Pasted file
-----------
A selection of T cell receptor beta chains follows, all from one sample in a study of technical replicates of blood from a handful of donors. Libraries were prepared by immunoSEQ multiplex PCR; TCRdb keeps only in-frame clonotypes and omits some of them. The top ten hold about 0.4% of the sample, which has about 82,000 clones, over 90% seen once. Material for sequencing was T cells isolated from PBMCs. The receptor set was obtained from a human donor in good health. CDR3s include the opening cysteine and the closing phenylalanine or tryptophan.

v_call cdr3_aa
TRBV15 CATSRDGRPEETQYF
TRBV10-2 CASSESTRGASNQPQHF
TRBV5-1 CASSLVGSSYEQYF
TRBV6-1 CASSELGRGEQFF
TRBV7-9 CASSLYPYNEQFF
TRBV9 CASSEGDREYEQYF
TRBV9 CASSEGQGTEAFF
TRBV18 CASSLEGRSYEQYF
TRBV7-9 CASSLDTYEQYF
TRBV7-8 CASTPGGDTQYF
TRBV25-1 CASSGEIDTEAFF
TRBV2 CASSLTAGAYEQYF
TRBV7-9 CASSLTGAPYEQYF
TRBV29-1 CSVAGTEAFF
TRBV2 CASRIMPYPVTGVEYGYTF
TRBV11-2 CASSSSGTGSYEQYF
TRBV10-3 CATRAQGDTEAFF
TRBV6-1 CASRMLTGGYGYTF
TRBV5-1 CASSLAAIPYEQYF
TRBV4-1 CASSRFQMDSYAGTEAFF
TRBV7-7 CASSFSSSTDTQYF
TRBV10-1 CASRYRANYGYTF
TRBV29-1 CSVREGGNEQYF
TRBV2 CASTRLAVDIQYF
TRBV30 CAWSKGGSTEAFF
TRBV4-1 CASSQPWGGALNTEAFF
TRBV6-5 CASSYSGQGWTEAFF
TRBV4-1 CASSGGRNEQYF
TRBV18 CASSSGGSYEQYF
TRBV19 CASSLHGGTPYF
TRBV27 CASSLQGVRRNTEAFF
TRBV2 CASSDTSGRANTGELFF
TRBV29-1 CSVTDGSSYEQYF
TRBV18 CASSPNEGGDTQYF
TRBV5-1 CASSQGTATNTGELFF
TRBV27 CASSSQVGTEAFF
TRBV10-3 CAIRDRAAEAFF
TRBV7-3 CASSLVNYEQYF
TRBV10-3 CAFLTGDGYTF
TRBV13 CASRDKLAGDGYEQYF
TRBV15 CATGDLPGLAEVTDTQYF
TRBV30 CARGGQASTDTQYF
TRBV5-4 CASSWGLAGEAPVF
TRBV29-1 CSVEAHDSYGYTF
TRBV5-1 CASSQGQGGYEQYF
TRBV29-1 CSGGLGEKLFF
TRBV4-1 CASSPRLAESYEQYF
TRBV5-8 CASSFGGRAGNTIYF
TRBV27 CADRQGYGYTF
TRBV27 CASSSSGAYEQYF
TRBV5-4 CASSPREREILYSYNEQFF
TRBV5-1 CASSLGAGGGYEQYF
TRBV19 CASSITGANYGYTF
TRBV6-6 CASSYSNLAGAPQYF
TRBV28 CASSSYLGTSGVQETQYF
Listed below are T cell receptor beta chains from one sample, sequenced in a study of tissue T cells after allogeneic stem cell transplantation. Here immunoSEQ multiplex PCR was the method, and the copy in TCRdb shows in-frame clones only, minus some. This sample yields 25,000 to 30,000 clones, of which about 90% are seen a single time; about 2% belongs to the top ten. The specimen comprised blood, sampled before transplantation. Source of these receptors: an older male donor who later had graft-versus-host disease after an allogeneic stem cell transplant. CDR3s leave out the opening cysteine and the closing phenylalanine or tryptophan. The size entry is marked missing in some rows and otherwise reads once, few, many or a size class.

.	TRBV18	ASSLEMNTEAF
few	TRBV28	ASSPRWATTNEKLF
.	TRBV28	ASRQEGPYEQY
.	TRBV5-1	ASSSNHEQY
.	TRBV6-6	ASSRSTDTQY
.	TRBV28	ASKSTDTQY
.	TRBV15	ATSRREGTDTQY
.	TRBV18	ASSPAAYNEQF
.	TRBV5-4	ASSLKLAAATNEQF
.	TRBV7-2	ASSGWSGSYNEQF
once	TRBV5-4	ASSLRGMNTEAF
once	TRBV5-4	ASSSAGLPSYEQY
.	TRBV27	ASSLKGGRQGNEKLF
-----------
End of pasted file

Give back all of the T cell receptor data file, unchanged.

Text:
A selection of T cell receptor beta chains follows, all from one sample in a study of technical replicates of blood from a handful of donors. Libraries were prepared by immunoSEQ multiplex PCR; TCRdb keeps only in-frame clonotypes and omits some of them. The top ten hold about 0.4% of the sample, which has about 82,000 clones, over 90% seen once. Material for sequencing was T cells isolated from PBMCs. The receptor set was obtained from a human donor in good health. CDR3s include the opening cysteine and the closing phenylalanine or tryptophan.

v_call cdr3_aa
TRBV15 CATSRDGRPEETQYF
TRBV10-2 CASSESTRGASNQPQHF
TRBV5-1 CASSLVGSSYEQYF
TRBV6-1 CASSELGRGEQFF
TRBV7-9 CASSLYPYNEQFF
TRBV9 CASSEGDREYEQYF
TRBV9 CASSEGQGTEAFF
TRBV18 CASSLEGRSYEQYF
TRBV7-9 CASSLDTYEQYF
TRBV7-8 CASTPGGDTQYF
TRBV25-1 CASSGEIDTEAFF
TRBV2 CASSLTAGAYEQYF
TRBV7-9 CASSLTGAPYEQYF
TRBV29-1 CSVAGTEAFF
TRBV2 CASRIMPYPVTGVEYGYTF
TRBV11-2 CASSSSGTGSYEQYF
TRBV10-3 CATRAQGDTEAFF
TRBV6-1 CASRMLTGGYGYTF
TRBV5-1 CASSLAAIPYEQYF
TRBV4-1 CASSRFQMDSYAGTEAFF
TRBV7-7 CASSFSSSTDTQYF
TRBV10-1 CASRYRANYGYTF
TRBV29-1 CSVREGGNEQYF
TRBV2 CASTRLAVDIQYF
TRBV30 CAWSKGGSTEAFF
TRBV4-1 CASSQPWGGALNTEAFF
TRBV6-5 CASSYSGQGWTEAFF
TRBV4-1 CASSGGRNEQYF
TRBV18 CASSSGGSYEQYF
TRBV19 CASSLHGGTPYF
TRBV27 CASSLQGVRRNTEAFF
TRBV2 CASSDTSGRANTGELFF
TRBV29-1 CSVTDGSSYEQYF
TRBV18 CASSPNEGGDTQYF
TRBV5-1 CASSQGTATNTGELFF
TRBV27 CASSSQVGTEAFF
TRBV10-3 CAIRDRAAEAFF
TRBV7-3 CASSLVNYEQYF
TRBV10-3 CAFLTGDGYTF
TRBV13 CASRDKLAGDGYEQYF
TRBV15 CATGDLPGLAEVTDTQYF
TRBV30 CARGGQASTDTQYF
TRBV5-4 CASSWGLAGEAPVF
TRBV29-1 CSVEAHDSYGYTF
TRBV5-1 CASSQGQGGYEQYF
TRBV29-1 CSGGLGEKLFF
TRBV4-1 CASSPRLAESYEQYF
TRBV5-8 CASSFGGRAGNTIYF
TRBV27 CADRQGYGYTF
TRBV27 CASSSSGAYEQYF
TRBV5-4 CASSPREREILYSYNEQFF
TRBV5-1 CASSLGAGGGYEQYF
TRBV19 CASSITGANYGYTF
TRBV6-6 CASSYSNLAGAPQYF
TRBV28 CASSSYLGTSGVQETQYF
Listed below are T cell receptor beta chains from one sample, sequenced in a study of tissue T cells after allogeneic stem cell transplantation. Here immunoSEQ multiplex PCR was the method, and the copy in TCRdb shows in-frame clones only, minus some. This sample yields 25,000 to 30,000 clones, of which about 90% are seen a single time; about 2% belongs to the top ten. The specimen comprised blood, sampled before transplantation. Source of these receptors: an older male donor who later had graft-versus-host disease after an allogeneic stem cell transplant. CDR3s leave out the opening cysteine and the closing phenylalanine or tryptophan. The size entry is marked missing in some rows and otherwise reads once, few, many or a size class.

.	TRBV18	ASSLEMNTEAF
few	TRBV28	ASSPRWATTNEKLF
.	TRBV28	ASRQEGPYEQY
.	TRBV5-1	ASSSNHEQY
.	TRBV6-6	ASSRSTDTQY
.	TRBV28	ASKSTDTQY
.	TRBV15	ATSRREGTDTQY
.	TRBV18	ASSPAAYNEQF
.	TRBV5-4	ASSLKLAAATNEQF
.	TRBV7-2	ASSGWSGSYNEQF
once	TRBV5-4	ASSLRGMNTEAF
once	TRBV5-4	ASSSAGLPSYEQY
.	TRBV27	ASSLKGGRQGNEKLF